Posted: January 30, 2013 in Cinema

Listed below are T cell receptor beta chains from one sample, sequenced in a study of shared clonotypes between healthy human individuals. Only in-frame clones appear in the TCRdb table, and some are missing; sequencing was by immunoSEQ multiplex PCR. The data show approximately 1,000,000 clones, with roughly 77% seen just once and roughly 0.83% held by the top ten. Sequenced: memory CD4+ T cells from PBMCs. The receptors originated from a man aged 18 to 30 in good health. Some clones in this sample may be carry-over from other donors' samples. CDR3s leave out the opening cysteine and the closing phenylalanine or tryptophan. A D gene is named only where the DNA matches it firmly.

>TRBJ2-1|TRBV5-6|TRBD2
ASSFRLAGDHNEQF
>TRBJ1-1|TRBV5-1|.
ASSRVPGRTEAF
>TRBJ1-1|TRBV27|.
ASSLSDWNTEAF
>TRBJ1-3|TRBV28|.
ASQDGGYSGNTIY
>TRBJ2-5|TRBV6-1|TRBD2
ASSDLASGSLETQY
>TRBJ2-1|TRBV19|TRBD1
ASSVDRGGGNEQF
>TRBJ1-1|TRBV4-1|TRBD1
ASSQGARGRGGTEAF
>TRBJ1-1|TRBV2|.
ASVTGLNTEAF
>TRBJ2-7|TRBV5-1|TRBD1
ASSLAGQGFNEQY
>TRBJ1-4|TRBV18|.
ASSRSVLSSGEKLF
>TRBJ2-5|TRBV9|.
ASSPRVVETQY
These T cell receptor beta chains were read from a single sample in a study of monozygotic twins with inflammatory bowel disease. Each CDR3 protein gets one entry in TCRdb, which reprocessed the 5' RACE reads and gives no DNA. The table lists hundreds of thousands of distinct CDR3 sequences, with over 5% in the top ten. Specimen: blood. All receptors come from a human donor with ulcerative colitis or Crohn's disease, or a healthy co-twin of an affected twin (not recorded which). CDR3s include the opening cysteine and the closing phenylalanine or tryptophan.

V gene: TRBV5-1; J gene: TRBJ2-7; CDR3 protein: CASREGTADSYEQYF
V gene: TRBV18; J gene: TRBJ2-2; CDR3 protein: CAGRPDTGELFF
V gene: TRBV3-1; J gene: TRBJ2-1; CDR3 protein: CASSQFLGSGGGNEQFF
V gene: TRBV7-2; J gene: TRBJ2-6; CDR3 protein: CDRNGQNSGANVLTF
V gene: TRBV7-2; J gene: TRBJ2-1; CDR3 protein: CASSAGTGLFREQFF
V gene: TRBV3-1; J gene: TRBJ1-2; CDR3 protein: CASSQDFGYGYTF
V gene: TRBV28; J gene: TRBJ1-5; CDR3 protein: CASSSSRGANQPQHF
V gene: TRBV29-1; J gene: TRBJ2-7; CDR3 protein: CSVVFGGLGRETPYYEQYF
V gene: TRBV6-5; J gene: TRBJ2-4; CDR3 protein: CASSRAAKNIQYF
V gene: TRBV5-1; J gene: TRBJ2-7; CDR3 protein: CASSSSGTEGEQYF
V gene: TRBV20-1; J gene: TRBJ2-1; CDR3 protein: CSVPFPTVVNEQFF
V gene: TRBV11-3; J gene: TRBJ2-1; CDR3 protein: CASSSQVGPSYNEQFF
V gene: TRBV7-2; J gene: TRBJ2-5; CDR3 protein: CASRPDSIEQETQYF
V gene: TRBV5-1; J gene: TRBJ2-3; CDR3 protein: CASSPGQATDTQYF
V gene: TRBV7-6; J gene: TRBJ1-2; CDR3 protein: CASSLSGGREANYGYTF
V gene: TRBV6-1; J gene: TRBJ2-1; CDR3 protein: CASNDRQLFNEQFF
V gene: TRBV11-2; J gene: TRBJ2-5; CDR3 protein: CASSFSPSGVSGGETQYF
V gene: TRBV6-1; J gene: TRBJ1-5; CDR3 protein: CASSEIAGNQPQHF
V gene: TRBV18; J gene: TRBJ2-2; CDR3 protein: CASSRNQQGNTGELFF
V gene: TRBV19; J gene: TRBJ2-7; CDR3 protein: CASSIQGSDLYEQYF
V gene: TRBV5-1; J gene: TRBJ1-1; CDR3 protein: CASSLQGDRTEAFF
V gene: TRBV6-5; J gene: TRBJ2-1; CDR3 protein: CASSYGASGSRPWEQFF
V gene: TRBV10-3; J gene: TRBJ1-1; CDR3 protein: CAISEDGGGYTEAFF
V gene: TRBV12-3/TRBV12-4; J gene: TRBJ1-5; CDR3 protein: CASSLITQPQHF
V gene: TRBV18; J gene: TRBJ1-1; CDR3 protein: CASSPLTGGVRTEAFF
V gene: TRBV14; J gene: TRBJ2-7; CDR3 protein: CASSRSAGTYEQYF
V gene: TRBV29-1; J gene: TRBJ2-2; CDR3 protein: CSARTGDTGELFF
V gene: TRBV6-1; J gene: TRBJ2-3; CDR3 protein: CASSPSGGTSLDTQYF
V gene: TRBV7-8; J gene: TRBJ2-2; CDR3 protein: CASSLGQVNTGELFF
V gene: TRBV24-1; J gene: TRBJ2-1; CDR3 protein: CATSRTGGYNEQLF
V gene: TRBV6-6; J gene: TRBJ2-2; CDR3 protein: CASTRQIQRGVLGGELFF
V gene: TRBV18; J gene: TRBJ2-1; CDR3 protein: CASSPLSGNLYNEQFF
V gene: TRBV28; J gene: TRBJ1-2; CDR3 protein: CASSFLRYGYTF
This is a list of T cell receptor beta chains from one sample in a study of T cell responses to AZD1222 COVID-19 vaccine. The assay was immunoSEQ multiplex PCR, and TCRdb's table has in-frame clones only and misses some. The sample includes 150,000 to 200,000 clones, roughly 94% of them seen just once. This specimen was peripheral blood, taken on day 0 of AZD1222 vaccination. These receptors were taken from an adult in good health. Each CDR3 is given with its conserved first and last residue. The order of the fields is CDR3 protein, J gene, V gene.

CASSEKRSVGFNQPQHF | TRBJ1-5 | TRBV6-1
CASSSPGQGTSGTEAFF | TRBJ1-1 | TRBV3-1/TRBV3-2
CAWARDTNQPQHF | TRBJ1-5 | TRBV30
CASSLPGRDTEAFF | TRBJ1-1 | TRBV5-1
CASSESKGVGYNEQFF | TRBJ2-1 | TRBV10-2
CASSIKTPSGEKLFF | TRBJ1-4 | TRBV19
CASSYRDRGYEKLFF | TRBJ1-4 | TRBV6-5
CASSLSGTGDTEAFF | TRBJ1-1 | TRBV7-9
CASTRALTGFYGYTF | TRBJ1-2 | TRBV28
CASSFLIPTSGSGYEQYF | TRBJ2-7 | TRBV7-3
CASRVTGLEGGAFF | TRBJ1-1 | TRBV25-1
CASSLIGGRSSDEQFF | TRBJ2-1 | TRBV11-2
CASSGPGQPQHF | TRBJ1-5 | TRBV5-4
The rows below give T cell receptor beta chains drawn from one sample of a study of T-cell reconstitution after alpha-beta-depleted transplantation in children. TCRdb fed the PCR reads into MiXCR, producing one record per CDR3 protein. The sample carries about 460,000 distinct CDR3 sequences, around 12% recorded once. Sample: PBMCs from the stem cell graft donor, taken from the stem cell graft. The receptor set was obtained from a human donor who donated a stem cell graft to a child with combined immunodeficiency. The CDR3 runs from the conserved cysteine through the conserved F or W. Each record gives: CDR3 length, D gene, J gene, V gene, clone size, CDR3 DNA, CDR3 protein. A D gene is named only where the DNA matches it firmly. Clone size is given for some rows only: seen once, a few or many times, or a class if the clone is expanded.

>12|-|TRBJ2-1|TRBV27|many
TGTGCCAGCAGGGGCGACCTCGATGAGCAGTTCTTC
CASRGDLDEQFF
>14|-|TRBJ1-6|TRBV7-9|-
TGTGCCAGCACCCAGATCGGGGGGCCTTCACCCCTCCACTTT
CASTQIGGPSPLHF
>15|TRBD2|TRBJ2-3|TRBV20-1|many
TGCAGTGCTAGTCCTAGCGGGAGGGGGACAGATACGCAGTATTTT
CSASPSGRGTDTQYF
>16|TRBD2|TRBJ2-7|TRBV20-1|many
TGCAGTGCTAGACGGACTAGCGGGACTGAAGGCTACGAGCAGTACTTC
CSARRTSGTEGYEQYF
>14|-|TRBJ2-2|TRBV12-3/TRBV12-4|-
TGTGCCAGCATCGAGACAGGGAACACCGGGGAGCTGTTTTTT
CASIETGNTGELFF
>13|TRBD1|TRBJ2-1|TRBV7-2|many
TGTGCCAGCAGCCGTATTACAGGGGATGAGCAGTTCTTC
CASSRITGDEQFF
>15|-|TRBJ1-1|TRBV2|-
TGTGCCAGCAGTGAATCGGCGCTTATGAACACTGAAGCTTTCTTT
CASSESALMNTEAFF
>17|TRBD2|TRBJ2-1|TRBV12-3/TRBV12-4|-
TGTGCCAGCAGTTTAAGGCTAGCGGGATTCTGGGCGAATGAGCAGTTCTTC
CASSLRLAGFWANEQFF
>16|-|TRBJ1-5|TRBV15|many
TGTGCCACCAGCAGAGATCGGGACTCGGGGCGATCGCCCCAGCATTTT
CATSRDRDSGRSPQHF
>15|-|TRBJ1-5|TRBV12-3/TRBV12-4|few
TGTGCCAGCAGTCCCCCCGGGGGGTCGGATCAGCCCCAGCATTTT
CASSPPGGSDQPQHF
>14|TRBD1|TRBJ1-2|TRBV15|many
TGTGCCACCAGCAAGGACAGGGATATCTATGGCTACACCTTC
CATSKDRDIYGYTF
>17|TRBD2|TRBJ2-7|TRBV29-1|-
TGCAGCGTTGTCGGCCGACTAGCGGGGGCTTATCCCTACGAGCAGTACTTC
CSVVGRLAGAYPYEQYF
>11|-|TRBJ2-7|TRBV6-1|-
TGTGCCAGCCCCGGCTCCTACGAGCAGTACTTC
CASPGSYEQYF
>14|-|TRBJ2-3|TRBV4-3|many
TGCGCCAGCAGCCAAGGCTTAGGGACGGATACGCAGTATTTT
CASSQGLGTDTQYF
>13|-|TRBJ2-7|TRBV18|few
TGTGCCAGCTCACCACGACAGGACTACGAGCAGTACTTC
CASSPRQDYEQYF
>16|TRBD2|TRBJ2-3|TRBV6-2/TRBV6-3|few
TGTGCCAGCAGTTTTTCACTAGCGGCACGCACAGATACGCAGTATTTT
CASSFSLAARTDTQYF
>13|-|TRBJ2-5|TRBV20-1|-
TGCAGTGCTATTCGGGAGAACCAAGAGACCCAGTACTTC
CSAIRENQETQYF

This could jolt anyone accustomed to fast-cut, high speed modern cinema. Here is a film that relies on the traditional (dare I say old-fashioned?) values of fine actors speaking eloquent words and a master director who knows how to set up and frame every image to maximise its impact. Spanning just a few months and focussing mostly on the passage of the 13th Amendment to the US Constitution (the abolition of slavery), it also depicts key aspects of Abraham Lincoln’s public and personal life. Essentially, this is an analysis of power, how it is gained, how it can be used and how it affects someone who possesses it and those around them. Director Steven Spielberg is in his “Schindler’s List” mode, serious, restrained and pensive, correctly allowing the writer and the actors to do their work unimpeded. Potentially, any Hollywood bio-pic is a minefield of cliches, but Spielberg avoids most of them so deftly that it comes as a surprise when one occasionally surfaces. That said, Spielberg allows himself a few flourishes which lighten the mood and add to the enjoyment; for example, quite early in the film a crowd of Congressmen parts to reveal the first appearance of Tommy Lee Jones; in a theatre, this would draw a round of applause for the entrance of a major actor; in cinema, it is the equivalent to a fanfare of trumpets and it says “here comes a star turn, Oscar voters take note”. And indeed this is an Oscar-worthy supporting performance, but taking the leading role is Daniel Day-Lewis as Lincoln, subtle, powerful, towering, human and completely unforgettable. At the film’s heart is Tony Kushner’s beautifully literate screenplay which encourages all the actors to shine; even Sally Field, as Mrs Lincoln, is for once bearable. It is unwise to label a film a masterpiece too soon after seeing it, as the passage of time can alter perspectives, but right now this seems to me to be the greatest film so far this century.

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